This Pakistani Woman's Guide To Consoling People Who've Lost Loved Ones Is Extremely Important

By Bisma Rizwan | 18 Apr, 2018

The concept of dealing with loved ones passing way is hard. More often than not, we’re all left dumbfounded by grief and don’t know how to work our way out through it. While dealing with loss on its own is hard, sometimes we find ourselves wondering how to help our loved ones who’ve suffered that loss too.


Hiba Masood shared a beautiful guide for helping loved ones after her father’s demise:

“When I wasn’t nursing my irreparably broken heart or praying for my Baba’s everlasting happiness in the gardens of Paradise, I was taking mental notes on what helped me cope and what didn’t. Mostly because I like observing social behavior and I love analyzing myself, and also because it was something to do.”


A lot of people don’t have an idea of what to do and what not to do when someone passes away, so as an act of public service, she shared some thoughts. Here’s her guide on dealing with loss, especially when it’s the loss of a friend’s loved one:

1. Make the connection

A personal message is better than a generic message. However, a phone call is better than a personal message. A visit is better than a phone call. And multiple visits are better than a visit. Just be there.

2. Be willing to be vulnerable

You can falter when it comes to your words. Choking up is okay. Gibberish along the lines of “I’m sorry, I wish – I’m really sorry, I can’t imagine how you – I’m so sorry.” All okay. Total silence in which the bereaved is feeling the pressure to fill up the gaps or lighten the mood – not so okay.



3. Use your words wisely

If you’re writing an email or WhatsApp to express your condolences, you have the gift of hiding behind a screen. Use this gift well.

“Hiba, I’m so very sorry about your Baba. May Allah widen his grave and elevate his rank. I can’t imagine how you must be feeling. I’m thinking of you and praying for him. Please let me know if there is any way I can help.” means infinitely more than “Sorry for your loss, R.I.P.”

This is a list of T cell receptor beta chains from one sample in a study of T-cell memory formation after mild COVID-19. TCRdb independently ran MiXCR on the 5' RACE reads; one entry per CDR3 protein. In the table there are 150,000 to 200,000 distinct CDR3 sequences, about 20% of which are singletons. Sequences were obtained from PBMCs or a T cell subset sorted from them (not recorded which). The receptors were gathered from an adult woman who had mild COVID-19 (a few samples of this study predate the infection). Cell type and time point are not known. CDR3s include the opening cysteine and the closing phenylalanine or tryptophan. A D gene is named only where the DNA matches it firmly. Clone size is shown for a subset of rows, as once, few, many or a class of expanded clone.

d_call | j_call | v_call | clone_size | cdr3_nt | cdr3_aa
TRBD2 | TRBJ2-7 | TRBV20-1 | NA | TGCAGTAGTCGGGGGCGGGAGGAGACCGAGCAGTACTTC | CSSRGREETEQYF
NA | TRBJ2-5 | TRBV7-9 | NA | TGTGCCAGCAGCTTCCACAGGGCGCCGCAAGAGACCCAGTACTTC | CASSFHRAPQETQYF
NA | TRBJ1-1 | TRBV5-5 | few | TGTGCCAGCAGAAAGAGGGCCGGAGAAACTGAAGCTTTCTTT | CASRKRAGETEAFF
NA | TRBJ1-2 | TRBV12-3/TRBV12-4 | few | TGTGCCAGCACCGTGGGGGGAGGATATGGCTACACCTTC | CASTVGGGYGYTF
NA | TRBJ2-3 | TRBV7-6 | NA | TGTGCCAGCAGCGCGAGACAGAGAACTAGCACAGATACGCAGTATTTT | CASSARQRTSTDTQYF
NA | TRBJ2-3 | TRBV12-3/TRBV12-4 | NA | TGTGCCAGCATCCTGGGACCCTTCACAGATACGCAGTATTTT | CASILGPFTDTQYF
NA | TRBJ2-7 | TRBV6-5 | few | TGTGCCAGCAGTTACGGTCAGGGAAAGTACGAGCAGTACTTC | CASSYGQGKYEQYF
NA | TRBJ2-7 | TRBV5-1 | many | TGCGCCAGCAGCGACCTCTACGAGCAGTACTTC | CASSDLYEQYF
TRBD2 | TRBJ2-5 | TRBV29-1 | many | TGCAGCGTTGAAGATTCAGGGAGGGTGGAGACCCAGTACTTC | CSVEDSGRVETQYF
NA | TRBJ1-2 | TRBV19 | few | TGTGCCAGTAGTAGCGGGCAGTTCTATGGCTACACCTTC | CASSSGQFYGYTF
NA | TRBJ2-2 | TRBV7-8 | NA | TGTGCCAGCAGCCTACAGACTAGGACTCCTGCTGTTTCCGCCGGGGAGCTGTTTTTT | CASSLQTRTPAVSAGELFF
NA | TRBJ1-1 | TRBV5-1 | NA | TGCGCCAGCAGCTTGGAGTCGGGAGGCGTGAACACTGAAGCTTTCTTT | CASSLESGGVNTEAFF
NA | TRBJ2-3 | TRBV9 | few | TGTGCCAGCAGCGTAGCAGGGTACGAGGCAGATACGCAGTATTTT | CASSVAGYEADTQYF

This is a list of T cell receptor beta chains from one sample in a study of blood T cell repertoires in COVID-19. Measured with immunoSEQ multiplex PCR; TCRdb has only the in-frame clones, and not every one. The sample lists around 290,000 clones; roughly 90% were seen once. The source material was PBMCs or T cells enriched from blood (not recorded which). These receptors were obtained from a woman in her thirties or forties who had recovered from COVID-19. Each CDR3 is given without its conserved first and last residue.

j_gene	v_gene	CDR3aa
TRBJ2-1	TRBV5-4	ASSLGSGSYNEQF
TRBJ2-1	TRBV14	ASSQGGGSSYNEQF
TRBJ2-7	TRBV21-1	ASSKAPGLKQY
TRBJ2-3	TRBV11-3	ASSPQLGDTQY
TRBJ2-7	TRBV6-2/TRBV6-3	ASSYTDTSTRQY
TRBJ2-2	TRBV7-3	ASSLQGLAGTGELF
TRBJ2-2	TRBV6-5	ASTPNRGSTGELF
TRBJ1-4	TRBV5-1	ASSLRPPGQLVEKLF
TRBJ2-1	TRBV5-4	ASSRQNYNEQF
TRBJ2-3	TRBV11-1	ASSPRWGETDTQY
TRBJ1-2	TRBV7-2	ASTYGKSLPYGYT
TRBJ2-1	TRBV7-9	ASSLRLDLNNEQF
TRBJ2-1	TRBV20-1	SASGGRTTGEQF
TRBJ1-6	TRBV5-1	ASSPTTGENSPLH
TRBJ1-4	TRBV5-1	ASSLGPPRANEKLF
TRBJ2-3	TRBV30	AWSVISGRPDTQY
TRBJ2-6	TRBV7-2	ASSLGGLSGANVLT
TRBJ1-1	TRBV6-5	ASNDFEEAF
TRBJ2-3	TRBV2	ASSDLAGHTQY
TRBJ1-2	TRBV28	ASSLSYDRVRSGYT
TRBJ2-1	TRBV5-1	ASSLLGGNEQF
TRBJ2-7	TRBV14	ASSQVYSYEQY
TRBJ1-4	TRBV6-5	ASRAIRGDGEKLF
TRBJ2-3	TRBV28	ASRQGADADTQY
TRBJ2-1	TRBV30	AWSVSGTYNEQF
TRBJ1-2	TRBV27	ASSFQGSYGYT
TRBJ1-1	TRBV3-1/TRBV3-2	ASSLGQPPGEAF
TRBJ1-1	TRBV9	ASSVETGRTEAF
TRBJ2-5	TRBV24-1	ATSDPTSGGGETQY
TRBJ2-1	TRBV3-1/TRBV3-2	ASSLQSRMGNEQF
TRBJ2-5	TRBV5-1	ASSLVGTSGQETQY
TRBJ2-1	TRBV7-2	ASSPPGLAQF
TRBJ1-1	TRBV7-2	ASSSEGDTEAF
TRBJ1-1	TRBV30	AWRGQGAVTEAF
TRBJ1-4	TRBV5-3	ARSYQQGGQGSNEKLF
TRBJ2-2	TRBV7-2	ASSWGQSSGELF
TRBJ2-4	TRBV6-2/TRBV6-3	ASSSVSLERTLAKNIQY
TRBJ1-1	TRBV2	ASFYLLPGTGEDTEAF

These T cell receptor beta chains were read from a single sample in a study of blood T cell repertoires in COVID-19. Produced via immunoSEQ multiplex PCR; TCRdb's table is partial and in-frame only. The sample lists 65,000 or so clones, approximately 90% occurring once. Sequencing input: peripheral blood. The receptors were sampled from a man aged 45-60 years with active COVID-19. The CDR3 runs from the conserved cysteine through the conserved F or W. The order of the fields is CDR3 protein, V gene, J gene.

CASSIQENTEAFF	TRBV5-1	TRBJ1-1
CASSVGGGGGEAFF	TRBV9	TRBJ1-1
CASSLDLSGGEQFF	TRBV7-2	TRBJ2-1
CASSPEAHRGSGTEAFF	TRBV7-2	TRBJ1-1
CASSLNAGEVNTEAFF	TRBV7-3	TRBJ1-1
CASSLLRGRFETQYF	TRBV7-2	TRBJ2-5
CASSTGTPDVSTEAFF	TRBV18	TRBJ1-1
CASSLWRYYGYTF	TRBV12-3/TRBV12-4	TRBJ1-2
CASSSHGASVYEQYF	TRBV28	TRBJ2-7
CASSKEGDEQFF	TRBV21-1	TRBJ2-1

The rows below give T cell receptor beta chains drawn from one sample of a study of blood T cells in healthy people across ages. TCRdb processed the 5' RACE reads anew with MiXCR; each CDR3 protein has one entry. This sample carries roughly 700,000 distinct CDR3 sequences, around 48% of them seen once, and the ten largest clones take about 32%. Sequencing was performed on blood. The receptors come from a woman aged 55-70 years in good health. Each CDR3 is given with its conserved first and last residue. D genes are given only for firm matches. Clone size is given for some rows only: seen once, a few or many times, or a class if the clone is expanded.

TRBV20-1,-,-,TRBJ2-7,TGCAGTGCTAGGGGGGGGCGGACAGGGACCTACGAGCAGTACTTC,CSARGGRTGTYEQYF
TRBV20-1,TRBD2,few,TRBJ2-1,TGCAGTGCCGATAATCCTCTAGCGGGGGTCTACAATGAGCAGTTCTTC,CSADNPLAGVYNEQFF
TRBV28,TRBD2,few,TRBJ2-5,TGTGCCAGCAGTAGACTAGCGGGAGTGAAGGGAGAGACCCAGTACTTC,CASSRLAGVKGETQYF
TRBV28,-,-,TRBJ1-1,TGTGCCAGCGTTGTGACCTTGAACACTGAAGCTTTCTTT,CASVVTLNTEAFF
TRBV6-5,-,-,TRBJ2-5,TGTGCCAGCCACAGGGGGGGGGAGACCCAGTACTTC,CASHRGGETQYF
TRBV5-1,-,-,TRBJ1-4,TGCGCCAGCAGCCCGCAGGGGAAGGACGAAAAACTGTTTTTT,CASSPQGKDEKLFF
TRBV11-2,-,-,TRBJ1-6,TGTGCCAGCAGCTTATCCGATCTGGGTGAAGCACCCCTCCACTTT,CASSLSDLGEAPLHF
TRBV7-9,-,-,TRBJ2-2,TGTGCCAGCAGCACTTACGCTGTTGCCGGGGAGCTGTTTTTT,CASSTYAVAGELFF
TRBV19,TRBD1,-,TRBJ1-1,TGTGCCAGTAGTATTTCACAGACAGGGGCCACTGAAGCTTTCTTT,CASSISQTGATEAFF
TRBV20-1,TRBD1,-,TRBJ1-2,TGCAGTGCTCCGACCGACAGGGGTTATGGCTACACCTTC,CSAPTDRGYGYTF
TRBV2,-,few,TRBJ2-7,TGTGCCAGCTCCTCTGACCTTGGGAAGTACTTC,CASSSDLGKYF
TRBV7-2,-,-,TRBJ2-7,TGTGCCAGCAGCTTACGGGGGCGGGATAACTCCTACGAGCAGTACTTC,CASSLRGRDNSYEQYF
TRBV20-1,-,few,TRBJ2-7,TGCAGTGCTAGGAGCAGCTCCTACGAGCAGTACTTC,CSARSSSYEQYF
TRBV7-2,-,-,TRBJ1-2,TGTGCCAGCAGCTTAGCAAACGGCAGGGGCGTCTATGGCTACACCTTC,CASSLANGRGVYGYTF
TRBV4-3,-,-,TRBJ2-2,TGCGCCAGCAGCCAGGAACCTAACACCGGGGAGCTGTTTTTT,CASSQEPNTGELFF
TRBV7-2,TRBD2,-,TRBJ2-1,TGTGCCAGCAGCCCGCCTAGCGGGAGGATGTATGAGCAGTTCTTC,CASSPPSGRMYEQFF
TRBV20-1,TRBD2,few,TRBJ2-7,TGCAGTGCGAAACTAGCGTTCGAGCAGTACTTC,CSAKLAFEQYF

The sentiment might be the same or heck, even greater behind the short message, who knows? Now is the time to take a few minutes, stretch yourself and type a little generously and alertly. I promise it won’t kill you.


4. Ask loving questions

“How are your siblings coping?”
“How can I help?”
“Tell me something about her/him.”
All great questions! Kind questions demonstrate care and interest. They show your willingness to give a slice of your heart over to the other person, if only for a small while.


5. Nice gestures count

No one hates a quick squeeze of the hand, a friendly WhatsApp message the first thing in the morning, or a glass of water. Really, no one. Acts of service are a major love language and death is the perfect time to remember to take care of the living.

6. Don’t make it about yourself

Father, mother, husband, wife, son, daughter, brother, sister. Buddhist tradition calls the deaths of these The Eight Losses. They are universally considered the most crippling of deaths and every other relationship loss, no matter how close, is secondary.

Even if you feel like you simply cannot bear your cousin’s pain, or will die without your dearest friend or will miss your favorite aunt so very desperately, if you are not of the immediate 8 relationships mentioned above, wipe your tears, step up and offer solace. Be strong, if only for a while.

Source: Getty Images

7. Don’t EVER mistake a funeral for a social gathering

If you’re at a funeral or a meeting to express your sorrow, behave that way. Talking about her own experience, Hiba had the following to say:

“Okay, so personally speaking, when we weren’t all weepy, we were laughing a lot at my dad’s funeral. Here’s the thing: the directly bereaved are allowed all sorts of dotty behavior. (Plus humor is my family’s coping mechanism. We’ve been doing gallows-like talk about my dad for years and it’s been just the best for us so I’m sure it works for others too.) But, during a funeral, OTHER people or non-family members cracking up over the latest political scandal or gossiping about a difficult neighbor when it’s time to be in respectful silence or contemplative prayer is not so nice.”

8. Don’t be uncouth

This includes calling the deceased “body.”Just place yourself in their shoes. Think about your favorite person and someone treating them like that, especially when they’ve just departed. Equally heartbreaking is the Urdu variation “mayyat”.


9. Share a good memory

A fleeting interaction, like “I saw him at your wedding and loved how happy you all looked” or a more detailed one can actually help. Take time to share an anecdote. It doesn’t need to be profound or have some deeper philosophical connection behind it for it to be meaningful.

10. Compliment the deceased

If you personally knew the deceased, this is easier to come up with. Praise anything you want because at this time every kind word is like a balm to grieving hearts. It can be a personality aspect, a physical feature or just the way they made you feel.


For the complete guide, you can read the entire post here. Do you have any tips to share regarding helping loved ones, like Hiba did? If so, help your fellow Pakistanis out by leaving them in the comments below.


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